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Submitted by martin on Sun, 05/06/2011 - 12:01

Bakunin: "Marx speaks disdainfully, but quite unjustly, of this lumpenproletariat. For in them, and only in them, and not in the bourgeois strata of workers, are there crystallised the entire intelligence and power of the coming Social Revolution". (From Statism and Anarchy).

The points below are also in the comments section on part three of this series, "Anarchism and the Commune"

To say "Bakunin supported France in the 1870 Franco-Prussian war" is a "quite disgraceful misrepresentation"?

The fact that Bakunin hoped to latch onto French peasants' hostility to the Prussian invaders so as simultaneously to unleash revolution does not undo his siding with France. (Also, his scenario for this revolution-unleashing is highly manipulative. He does not claim that the peasants want to make a social revolution: in fact, he reckons that in their majority they back Louis Bonaparte. But he thinks that their patriotic fervour can be manoeuvred into "unconsciously but effectively destroying the state institutions").

Bakunin proved right on electoral activity?

You might as well say that the utopian socialists who opposed all workers' trade unions and strikes have been proved right by the growth of the trade union bureaucracy, or the submergence of hundreds of thousands of people who were revolutionaries when young into petty trade-union routine as lay activists. Or that pacifists have been proved right by the large role of after-effects of the Russian civil war in the growth of Stalinism. Or that those who argue that socialists should not bother with books and study, but instead rely solely on instinct, have been proved right by the follies of academic Marxism.

Bakunin foreshadowed revolutionary syndicalism?

Bakunin often wrote pictures of the future like this: "an organization formed by the people themselves, apart from all governments and parliaments, a free union of associations of agricultural and factory workers, of communes, regions, and nations, and finally, in the more remote future; the universal human brotherhood..."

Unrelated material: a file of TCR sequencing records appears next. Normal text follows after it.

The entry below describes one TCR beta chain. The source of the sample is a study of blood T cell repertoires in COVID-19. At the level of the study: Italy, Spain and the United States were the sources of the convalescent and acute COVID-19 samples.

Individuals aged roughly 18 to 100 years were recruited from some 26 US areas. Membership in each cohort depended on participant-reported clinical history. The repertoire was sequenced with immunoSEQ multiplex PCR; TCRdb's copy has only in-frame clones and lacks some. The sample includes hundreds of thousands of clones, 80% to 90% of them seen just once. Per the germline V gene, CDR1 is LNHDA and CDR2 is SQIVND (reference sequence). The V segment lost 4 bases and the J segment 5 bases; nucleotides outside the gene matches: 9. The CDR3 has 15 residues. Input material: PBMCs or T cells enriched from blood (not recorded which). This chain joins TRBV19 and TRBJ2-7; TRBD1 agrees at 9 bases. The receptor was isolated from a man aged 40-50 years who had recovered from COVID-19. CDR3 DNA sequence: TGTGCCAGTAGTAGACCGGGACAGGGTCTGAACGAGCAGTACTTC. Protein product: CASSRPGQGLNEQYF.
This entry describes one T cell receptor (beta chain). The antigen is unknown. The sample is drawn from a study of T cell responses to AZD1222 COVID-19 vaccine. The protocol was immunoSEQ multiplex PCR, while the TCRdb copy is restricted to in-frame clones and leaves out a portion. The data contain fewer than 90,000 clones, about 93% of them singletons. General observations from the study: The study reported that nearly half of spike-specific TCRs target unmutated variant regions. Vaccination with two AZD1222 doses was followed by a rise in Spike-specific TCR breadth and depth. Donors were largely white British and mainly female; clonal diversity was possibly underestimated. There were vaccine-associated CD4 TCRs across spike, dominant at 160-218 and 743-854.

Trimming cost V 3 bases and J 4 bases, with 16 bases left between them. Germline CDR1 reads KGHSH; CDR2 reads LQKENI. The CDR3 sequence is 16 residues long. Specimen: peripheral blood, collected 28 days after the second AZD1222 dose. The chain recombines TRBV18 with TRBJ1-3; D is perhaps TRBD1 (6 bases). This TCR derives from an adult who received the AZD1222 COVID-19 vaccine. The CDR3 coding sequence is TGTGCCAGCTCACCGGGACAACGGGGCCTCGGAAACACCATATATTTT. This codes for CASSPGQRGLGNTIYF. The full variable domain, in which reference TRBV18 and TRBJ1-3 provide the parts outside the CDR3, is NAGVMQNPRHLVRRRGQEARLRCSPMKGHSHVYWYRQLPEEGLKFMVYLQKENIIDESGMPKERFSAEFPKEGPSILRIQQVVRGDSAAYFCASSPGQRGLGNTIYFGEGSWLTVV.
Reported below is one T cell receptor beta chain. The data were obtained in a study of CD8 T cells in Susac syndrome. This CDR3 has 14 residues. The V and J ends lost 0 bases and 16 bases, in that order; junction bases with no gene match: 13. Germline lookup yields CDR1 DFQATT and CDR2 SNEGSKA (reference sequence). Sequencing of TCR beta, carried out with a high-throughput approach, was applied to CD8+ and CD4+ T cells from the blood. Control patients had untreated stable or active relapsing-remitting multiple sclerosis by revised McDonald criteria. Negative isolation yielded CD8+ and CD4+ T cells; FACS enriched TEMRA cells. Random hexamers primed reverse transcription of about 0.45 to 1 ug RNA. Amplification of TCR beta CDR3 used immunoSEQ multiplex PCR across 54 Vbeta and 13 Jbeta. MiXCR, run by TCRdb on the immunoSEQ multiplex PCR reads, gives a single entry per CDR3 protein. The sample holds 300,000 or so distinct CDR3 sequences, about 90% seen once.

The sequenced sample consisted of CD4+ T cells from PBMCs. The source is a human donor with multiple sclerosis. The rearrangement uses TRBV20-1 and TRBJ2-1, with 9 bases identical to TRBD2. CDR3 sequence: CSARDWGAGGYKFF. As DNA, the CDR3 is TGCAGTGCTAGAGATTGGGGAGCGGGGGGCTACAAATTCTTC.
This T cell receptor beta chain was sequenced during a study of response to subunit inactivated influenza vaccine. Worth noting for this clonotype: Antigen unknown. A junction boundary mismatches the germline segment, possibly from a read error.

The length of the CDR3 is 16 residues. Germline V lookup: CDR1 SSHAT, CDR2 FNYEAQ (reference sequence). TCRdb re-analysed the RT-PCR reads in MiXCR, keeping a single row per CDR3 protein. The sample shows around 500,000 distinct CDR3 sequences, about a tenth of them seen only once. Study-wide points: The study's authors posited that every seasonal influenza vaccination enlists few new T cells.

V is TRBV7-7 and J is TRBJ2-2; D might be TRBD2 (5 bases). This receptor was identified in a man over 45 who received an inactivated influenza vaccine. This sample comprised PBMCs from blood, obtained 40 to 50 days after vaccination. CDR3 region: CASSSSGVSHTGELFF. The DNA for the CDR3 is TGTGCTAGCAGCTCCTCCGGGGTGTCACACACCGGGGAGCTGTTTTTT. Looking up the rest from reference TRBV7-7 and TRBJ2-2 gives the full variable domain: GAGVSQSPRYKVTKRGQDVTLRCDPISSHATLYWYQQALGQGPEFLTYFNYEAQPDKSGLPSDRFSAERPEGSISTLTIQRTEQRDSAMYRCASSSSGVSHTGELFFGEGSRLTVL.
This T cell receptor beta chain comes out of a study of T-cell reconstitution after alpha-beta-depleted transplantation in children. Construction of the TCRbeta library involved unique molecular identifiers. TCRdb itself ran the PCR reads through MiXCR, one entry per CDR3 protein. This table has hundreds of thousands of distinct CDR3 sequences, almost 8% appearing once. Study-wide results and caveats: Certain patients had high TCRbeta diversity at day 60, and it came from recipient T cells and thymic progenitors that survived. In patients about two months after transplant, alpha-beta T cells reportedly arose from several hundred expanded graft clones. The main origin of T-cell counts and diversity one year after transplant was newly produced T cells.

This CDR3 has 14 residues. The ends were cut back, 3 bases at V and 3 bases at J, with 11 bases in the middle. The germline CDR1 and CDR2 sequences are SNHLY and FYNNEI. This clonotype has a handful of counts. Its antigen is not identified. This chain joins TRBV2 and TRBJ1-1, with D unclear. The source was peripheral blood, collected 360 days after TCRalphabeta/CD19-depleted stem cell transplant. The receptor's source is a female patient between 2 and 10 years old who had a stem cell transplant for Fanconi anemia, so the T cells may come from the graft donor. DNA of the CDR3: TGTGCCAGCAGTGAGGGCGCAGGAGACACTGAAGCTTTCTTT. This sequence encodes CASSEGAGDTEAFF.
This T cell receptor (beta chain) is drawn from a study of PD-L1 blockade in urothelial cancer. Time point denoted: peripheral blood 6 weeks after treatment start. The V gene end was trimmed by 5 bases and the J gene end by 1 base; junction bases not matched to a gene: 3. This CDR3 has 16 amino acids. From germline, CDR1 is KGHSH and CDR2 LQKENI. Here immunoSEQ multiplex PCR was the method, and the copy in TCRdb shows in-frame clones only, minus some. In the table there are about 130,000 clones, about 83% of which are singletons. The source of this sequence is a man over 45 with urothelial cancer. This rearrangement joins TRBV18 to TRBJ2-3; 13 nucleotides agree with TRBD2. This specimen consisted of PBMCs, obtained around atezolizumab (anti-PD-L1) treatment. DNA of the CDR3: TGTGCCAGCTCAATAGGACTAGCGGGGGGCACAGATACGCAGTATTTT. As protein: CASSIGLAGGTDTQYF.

With hindsight you can read Bakunin's ideas about workers' associations as a premonition either of revolutionary syndicalism or of soviet (workers'-council) democracy. The fact that both readings are possible indicates that both are anachronistic.

In the 1860s and 1870s there were no trade unions anywhere near powerful enough that anyone could envisage them becoming, even after a huge leap forward, strong enough to administer the whole economy. The first workers' councils (soviets) were over 30 years in the future (1905).

A more common-sense reading: Bakunin, Kropotkin, and their comrades saw the future society as a spontaneous federation of small units, those small units in turn being formed by voluntary association of individuals. The small units would by definition be workers' associations.

The basic units of their future society were as much (or, as we've seen more) a reference-back to medieval villages (visualised as free associations of working people) as forward to the French CGT or the Russian workers' councils of 1905.

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